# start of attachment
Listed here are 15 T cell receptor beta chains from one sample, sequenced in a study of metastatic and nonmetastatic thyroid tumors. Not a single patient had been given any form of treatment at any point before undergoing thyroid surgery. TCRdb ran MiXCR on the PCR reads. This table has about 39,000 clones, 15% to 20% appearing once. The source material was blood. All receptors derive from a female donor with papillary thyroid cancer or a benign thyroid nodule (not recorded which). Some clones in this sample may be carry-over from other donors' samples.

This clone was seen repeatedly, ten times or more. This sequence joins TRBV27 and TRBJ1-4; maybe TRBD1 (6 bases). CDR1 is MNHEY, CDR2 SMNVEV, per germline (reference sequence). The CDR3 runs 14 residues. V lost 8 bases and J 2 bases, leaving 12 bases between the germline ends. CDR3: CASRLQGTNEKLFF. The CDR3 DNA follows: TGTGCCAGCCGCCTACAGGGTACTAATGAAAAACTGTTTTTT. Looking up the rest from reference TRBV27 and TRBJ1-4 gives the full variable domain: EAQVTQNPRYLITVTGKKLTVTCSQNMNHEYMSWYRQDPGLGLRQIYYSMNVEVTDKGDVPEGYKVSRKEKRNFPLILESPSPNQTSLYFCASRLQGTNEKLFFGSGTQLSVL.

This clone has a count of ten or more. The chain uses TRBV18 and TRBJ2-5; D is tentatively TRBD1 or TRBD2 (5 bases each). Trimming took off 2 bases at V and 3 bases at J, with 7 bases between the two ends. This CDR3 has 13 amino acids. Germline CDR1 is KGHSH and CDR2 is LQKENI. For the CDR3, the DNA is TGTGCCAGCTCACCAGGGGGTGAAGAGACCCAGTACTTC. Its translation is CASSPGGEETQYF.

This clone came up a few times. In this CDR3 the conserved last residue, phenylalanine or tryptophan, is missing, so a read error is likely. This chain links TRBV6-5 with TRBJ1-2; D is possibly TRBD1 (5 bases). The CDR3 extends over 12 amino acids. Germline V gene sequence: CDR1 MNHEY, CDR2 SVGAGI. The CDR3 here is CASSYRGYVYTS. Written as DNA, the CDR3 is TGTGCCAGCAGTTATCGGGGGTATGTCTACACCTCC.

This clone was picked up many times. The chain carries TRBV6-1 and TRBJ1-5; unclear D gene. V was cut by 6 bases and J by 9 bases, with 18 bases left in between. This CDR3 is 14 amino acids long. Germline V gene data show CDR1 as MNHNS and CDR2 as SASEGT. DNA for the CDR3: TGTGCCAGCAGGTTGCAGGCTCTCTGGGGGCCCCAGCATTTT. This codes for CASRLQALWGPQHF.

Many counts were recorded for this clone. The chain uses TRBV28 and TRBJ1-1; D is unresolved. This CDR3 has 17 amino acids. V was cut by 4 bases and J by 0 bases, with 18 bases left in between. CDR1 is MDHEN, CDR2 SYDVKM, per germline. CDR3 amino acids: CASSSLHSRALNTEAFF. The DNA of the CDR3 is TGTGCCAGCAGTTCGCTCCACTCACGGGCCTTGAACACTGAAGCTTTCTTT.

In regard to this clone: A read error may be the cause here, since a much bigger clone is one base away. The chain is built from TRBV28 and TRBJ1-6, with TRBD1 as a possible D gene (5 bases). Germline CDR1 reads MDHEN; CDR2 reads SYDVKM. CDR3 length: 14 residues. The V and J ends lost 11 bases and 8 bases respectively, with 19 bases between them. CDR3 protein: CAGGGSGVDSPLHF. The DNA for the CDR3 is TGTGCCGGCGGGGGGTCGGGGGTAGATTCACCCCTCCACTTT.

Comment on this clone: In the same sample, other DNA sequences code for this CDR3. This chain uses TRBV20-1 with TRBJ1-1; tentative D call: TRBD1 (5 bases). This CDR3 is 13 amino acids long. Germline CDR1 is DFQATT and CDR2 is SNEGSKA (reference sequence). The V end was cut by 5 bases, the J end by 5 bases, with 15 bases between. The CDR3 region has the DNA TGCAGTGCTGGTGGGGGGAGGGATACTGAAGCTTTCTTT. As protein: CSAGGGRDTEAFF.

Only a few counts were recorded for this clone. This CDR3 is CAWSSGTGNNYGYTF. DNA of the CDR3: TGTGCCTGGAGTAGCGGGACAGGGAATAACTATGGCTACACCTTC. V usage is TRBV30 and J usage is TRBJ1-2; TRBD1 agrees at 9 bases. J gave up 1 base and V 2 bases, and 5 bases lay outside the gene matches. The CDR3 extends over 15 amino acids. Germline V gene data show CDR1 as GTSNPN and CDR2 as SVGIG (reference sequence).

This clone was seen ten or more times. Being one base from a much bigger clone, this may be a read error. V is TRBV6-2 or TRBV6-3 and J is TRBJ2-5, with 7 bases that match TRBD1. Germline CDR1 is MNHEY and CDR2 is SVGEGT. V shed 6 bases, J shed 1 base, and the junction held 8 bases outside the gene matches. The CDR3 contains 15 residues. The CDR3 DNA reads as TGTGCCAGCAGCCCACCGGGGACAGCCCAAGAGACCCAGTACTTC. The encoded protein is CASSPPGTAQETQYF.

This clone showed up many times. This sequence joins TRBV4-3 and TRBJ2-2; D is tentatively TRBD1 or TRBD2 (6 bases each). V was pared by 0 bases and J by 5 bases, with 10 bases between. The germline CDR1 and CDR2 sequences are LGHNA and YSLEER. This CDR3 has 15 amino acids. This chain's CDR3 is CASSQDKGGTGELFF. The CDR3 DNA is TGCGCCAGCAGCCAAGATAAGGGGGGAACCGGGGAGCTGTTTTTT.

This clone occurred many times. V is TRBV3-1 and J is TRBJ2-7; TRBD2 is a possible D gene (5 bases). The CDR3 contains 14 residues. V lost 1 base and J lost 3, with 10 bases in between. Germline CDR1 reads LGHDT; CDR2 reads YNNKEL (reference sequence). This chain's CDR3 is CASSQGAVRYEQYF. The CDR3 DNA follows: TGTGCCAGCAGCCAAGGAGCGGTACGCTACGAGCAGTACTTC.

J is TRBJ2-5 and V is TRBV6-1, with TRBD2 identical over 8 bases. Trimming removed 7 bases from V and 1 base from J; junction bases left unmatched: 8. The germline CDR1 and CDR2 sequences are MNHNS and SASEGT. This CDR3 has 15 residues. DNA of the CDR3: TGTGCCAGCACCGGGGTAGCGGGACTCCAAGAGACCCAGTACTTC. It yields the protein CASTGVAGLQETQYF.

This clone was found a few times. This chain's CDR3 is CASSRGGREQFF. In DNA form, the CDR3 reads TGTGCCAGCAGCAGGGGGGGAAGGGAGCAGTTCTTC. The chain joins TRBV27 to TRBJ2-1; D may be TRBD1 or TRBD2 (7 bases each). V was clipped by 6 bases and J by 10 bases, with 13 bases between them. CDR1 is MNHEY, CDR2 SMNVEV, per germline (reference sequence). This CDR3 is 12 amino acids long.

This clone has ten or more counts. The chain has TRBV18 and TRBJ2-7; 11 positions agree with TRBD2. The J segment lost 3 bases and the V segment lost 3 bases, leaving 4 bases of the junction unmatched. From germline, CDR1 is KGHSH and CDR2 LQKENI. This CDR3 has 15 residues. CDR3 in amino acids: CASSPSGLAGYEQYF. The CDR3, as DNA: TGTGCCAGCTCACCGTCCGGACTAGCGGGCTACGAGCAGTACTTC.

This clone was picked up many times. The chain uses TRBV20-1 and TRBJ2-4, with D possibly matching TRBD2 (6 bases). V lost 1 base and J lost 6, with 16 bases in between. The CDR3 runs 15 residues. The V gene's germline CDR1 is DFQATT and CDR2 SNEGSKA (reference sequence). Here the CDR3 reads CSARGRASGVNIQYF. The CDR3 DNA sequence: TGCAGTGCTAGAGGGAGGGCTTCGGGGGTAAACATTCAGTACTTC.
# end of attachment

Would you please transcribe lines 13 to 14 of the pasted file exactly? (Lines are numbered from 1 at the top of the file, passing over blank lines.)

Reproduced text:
J is TRBJ2-5 and V is TRBV6-1, with TRBD2 identical over 8 bases. Trimming removed 7 bases from V and 1 base from J; junction bases left unmatched: 8. The germline CDR1 and CDR2 sequences are MNHNS and SASEGT. This CDR3 has 15 residues. DNA of the CDR3: TGTGCCAGCACCGGGGTAGCGGGACTCCAAGAGACCCAGTACTTC. It yields the protein CASTGVAGLQETQYF.

This clone was found a few times. This chain's CDR3 is CASSRGGREQFF. In DNA form, the CDR3 reads TGTGCCAGCAGCAGGGGGGGAAGGGAGCAGTTCTTC. The chain joins TRBV27 to TRBJ2-1; D may be TRBD1 or TRBD2 (7 bases each). V was clipped by 6 bases and J by 10 bases, with 13 bases between them. CDR1 is MNHEY, CDR2 SMNVEV, per germline (reference sequence). This CDR3 is 12 amino acids long.